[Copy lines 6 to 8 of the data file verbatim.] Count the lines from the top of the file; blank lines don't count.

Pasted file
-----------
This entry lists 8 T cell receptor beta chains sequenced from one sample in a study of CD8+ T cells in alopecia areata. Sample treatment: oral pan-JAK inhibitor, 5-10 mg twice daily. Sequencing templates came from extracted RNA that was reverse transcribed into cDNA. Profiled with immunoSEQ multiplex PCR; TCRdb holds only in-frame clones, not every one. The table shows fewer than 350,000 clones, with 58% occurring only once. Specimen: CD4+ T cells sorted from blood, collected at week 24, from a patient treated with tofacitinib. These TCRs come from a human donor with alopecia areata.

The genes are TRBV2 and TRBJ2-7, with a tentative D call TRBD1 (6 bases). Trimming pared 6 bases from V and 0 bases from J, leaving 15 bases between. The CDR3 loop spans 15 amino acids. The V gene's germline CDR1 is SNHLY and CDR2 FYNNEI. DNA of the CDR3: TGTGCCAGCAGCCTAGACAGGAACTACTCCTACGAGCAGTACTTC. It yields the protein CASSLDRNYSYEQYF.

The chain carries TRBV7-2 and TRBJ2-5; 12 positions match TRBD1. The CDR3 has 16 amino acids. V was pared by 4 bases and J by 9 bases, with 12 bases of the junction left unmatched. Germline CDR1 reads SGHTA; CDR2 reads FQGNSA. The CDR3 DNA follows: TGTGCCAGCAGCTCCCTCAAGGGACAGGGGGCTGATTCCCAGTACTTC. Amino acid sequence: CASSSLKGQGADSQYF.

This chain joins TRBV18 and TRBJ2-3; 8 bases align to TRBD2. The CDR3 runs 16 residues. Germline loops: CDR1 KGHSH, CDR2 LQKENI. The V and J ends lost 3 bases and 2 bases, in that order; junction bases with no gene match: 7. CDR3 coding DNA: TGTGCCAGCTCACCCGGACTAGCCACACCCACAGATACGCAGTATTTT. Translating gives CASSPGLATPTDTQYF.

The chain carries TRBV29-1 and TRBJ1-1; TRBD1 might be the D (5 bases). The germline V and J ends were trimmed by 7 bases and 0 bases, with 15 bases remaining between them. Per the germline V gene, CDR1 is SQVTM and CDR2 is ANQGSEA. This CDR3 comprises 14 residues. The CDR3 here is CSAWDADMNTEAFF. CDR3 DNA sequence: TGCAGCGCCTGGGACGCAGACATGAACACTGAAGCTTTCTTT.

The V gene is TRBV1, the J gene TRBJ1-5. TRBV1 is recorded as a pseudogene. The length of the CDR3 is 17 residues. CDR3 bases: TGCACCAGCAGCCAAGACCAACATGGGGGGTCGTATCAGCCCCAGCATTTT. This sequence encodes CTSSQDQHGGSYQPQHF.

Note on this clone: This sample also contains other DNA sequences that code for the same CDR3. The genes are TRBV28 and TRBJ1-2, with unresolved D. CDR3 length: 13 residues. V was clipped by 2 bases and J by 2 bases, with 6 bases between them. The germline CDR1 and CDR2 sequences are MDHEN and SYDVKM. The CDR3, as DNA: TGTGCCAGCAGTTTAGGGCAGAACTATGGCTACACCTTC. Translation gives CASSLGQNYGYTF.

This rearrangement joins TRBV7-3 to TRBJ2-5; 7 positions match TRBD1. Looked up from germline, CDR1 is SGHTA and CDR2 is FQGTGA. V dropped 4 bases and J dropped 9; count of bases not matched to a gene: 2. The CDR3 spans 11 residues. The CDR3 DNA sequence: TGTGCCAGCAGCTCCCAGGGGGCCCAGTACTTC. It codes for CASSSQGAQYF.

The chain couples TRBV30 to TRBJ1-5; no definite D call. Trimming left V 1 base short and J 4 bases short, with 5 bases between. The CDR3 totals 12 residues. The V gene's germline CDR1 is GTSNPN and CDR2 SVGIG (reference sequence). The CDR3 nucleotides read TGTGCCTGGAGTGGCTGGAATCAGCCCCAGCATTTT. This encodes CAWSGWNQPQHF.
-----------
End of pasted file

The V gene is TRBV1, the J gene TRBJ1-5. TRBV1 is recorded as a pseudogene. The length of the CDR3 is 17 residues. CDR3 bases: TGCACCAGCAGCCAAGACCAACATGGGGGGTCGTATCAGCCCCAGCATTTT. This sequence encodes CTSSQDQHGGSYQPQHF.

Note on this clone: This sample also contains other DNA sequences that code for the same CDR3. The genes are TRBV28 and TRBJ1-2, with unresolved D. CDR3 length: 13 residues. V was clipped by 2 bases and J by 2 bases, with 6 bases between them. The germline CDR1 and CDR2 sequences are MDHEN and SYDVKM. The CDR3, as DNA: TGTGCCAGCAGTTTAGGGCAGAACTATGGCTACACCTTC. Translation gives CASSLGQNYGYTF.

This rearrangement joins TRBV7-3 to TRBJ2-5; 7 positions match TRBD1. Looked up from germline, CDR1 is SGHTA and CDR2 is FQGTGA. V dropped 4 bases and J dropped 9; count of bases not matched to a gene: 2. The CDR3 spans 11 residues. The CDR3 DNA sequence: TGTGCCAGCAGCTCCCAGGGGGCCCAGTACTTC. It codes for CASSSQGAQYF.